Storied Czech glass blowing industry embraces reinvention
March 18, 2016
by Karel Janicek
The Czech glass making industry, with a history dating to the 12th century, is embracing new technologies and marketing strategies to help it rebound from the recent years' global economic downturn.
The sector, which makes everything from luxury glasses and sculptures to the Tour de France trophy, suffered badly from the global crisis, losing some 13,000 jobs between 2007 and 2010, to about 18,500 last year.
But things are brightening again. Revenues have recovered from a crisis-low of 32.01 billion koruna ($1.29 billion) in 2010 to 41.08 billion koruna in 2014, according to the industry association.
Some companies take pride in sticking with traditional glass blowing techniques that have not changed much since the Middle Ages, but others are putting a greater focus on contemporary design and high technology to give Czech crystal products a more modern edge.
One such company is Lasvit, which was started in 2007 with four employees and now has a payroll of 330. Based in northern Czech Republic, in the heartland of the glass making industry, its aim has been to differentiate itself by cooperating with famous designers and artists—Ross Lovegrove, Nendo Studios in Japan, Michael Young, and Daniel Libeskind.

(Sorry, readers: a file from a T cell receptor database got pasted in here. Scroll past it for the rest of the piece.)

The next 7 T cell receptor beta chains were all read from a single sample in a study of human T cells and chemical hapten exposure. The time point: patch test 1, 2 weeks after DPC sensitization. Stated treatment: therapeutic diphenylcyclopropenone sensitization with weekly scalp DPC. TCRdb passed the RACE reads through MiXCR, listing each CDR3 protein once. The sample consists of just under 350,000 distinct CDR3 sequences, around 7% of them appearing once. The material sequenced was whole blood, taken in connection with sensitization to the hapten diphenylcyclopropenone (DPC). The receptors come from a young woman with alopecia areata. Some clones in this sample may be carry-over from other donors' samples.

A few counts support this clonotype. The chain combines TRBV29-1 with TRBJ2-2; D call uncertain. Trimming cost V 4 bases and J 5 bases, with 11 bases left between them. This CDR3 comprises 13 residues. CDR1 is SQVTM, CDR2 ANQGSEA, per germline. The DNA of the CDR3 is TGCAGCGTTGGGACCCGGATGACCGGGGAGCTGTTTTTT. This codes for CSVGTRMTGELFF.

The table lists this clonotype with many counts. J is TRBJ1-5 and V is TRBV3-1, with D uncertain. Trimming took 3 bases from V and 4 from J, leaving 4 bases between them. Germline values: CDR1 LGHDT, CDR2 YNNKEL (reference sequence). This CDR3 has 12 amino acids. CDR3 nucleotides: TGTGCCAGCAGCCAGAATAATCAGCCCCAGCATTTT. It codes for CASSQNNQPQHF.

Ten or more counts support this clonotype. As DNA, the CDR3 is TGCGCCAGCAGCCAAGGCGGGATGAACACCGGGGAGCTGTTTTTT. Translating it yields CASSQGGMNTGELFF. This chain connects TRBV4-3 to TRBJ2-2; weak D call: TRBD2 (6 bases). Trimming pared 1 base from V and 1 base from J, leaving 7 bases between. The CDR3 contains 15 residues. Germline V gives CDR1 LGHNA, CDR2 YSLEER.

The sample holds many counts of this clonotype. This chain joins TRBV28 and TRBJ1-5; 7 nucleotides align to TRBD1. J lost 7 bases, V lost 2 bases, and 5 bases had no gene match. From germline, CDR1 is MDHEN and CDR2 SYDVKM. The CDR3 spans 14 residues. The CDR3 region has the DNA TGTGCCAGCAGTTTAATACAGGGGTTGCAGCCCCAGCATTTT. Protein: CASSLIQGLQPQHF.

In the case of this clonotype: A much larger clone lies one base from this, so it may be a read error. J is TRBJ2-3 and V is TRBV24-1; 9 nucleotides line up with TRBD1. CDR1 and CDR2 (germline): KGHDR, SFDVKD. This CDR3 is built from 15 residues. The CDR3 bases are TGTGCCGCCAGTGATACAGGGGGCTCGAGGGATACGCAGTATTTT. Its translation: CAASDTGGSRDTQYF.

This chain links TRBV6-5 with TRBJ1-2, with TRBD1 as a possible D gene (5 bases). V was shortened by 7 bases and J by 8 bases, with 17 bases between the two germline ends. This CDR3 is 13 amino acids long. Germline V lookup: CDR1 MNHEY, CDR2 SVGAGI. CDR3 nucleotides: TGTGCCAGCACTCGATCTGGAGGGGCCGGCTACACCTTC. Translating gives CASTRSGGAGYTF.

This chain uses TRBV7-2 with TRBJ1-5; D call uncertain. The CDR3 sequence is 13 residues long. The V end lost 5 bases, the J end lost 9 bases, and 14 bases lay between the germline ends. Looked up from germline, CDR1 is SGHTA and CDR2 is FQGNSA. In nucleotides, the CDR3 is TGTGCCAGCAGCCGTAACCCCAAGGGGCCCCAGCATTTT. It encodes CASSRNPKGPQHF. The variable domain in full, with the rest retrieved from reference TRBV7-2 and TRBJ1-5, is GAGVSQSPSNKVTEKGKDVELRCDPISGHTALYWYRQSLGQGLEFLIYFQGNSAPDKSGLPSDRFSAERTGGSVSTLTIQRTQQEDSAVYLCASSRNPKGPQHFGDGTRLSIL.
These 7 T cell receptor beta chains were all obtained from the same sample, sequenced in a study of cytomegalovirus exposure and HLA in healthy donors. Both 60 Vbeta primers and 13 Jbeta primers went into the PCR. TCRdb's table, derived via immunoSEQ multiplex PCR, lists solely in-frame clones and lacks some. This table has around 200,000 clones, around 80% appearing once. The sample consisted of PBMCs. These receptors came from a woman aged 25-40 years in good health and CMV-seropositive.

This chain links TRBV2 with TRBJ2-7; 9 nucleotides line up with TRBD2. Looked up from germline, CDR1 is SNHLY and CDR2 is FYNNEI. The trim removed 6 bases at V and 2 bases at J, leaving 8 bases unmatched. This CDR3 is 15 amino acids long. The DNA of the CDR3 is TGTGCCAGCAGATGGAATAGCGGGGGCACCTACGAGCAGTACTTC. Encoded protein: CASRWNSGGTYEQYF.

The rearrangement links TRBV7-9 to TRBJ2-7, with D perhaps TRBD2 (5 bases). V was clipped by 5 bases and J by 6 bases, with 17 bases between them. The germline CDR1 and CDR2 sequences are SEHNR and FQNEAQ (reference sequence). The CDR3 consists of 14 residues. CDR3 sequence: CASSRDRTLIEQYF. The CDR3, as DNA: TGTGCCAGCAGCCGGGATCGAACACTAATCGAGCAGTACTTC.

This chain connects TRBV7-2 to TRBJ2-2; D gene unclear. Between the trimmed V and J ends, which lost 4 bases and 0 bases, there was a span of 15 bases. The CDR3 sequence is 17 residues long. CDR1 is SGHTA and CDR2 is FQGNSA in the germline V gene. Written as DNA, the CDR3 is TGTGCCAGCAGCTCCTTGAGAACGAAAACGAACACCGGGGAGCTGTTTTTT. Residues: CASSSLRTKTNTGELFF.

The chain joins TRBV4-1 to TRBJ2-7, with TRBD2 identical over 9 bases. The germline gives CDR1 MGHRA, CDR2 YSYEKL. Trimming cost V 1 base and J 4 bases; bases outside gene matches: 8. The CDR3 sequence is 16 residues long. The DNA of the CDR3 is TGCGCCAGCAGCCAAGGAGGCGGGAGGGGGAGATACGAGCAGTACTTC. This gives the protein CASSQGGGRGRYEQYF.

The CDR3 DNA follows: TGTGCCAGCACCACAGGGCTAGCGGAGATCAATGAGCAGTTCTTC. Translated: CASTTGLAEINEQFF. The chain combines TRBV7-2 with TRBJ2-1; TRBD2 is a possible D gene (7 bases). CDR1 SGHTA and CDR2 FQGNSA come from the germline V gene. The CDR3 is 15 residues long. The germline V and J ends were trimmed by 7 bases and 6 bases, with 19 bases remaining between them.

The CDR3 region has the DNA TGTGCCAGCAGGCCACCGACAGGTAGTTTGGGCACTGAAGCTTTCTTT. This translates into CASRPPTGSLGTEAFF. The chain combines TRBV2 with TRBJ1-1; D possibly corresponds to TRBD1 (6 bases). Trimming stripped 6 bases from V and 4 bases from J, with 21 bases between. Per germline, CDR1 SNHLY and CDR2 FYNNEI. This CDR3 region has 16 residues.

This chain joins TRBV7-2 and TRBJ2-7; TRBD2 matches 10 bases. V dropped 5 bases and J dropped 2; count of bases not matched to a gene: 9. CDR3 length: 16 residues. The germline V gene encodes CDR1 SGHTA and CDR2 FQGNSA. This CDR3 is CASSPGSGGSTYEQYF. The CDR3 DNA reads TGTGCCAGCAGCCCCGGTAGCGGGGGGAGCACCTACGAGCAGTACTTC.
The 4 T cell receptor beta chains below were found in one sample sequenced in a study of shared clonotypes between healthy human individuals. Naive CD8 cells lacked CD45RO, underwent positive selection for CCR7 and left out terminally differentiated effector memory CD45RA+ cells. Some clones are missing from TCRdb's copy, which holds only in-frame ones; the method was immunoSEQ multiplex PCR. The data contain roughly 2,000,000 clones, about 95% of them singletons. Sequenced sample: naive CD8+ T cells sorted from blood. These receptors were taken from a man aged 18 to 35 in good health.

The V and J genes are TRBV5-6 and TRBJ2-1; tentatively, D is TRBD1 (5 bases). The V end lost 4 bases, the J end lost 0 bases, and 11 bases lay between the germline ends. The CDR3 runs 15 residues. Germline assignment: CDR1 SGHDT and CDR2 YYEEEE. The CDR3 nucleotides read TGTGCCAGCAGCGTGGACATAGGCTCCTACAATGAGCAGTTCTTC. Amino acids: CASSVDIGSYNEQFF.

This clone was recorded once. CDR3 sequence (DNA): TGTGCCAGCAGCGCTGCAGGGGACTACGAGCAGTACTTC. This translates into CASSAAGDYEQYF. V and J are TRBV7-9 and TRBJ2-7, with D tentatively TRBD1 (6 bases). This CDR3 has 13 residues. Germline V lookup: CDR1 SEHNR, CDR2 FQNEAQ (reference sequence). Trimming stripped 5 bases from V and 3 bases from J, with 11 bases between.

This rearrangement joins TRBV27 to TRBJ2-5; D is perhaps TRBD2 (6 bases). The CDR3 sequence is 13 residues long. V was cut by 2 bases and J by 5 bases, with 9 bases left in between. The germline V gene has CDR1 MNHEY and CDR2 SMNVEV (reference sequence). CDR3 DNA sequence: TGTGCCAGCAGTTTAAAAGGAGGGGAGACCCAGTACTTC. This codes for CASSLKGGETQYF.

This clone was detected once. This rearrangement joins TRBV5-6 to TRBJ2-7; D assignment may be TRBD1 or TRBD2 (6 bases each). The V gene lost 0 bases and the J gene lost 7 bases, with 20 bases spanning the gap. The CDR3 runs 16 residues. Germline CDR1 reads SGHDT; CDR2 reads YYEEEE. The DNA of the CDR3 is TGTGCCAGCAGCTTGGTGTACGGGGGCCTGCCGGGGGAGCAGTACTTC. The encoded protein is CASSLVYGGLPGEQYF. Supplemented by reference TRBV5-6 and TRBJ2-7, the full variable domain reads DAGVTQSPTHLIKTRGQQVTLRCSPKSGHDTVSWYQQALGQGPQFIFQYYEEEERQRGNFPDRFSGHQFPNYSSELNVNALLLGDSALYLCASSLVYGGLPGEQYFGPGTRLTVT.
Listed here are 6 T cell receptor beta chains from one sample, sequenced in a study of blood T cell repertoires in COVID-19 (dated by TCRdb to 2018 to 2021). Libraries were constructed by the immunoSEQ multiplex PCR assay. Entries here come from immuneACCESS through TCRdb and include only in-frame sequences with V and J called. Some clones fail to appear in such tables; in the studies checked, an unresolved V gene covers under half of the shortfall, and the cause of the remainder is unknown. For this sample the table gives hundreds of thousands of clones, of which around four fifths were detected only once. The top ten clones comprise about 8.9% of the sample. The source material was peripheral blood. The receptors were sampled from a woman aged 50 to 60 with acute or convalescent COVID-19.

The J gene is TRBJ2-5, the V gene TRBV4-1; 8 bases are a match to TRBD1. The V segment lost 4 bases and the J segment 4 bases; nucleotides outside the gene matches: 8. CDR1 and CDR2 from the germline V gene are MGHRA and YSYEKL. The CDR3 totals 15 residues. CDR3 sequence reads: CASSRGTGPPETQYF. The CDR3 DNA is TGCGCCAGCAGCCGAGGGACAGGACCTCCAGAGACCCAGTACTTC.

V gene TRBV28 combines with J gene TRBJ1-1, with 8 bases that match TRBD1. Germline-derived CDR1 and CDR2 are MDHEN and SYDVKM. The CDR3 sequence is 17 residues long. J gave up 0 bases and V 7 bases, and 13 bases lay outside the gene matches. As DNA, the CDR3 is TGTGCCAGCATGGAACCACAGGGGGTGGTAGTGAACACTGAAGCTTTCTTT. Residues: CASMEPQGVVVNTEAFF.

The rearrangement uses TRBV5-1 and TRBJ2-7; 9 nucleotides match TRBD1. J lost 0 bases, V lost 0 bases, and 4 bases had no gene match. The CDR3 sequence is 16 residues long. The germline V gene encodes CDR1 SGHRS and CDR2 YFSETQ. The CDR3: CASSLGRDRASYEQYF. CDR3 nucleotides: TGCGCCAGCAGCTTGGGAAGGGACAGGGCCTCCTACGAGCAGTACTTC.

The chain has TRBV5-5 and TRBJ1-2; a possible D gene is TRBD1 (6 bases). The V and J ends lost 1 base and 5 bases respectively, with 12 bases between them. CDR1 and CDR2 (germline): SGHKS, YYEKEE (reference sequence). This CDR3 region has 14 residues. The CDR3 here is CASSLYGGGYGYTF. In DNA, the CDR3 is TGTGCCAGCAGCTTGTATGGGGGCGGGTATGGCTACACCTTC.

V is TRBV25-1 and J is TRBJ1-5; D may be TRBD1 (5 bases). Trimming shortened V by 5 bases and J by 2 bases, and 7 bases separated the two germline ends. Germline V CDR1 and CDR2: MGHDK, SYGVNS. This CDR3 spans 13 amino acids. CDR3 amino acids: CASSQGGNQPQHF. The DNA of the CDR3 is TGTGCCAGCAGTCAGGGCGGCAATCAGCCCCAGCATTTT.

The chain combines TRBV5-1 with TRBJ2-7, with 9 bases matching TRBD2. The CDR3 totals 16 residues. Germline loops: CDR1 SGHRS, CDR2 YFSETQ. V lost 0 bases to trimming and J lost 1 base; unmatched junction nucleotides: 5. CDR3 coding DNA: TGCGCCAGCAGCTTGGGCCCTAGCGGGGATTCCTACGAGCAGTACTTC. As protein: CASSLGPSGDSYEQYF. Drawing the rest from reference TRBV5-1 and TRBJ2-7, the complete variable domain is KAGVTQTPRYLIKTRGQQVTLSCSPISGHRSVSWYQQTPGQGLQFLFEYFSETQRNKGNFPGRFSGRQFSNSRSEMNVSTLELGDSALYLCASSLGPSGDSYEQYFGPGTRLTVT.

"Those artists helped us set a certain trend and put us on the map," Vice President Ales Styblo said in a recent interview. Revenues of about 1 billion koruna ($40 million) last year are forecast to almost double to $70 million by 2018.
Beyond traditional glass blowing, the company creates sculptures that can be controlled through a smartphone app. Others have moving parts that change the shape of the sculpture as people approach.
Among its biggest creations, Lasvit delivered a 12 metric ton installation for the Etihad Towers in Abu Dhabi made of thousands handcrafted crystal and hand-blown glass pieces. It also created a sculpture for the Peninsula hotel in Paris, made of 800 hand-blown glass sycamore leaves.
"Lasvit has found a specific gap on the market as it combines glass with design and art," said Styblo.
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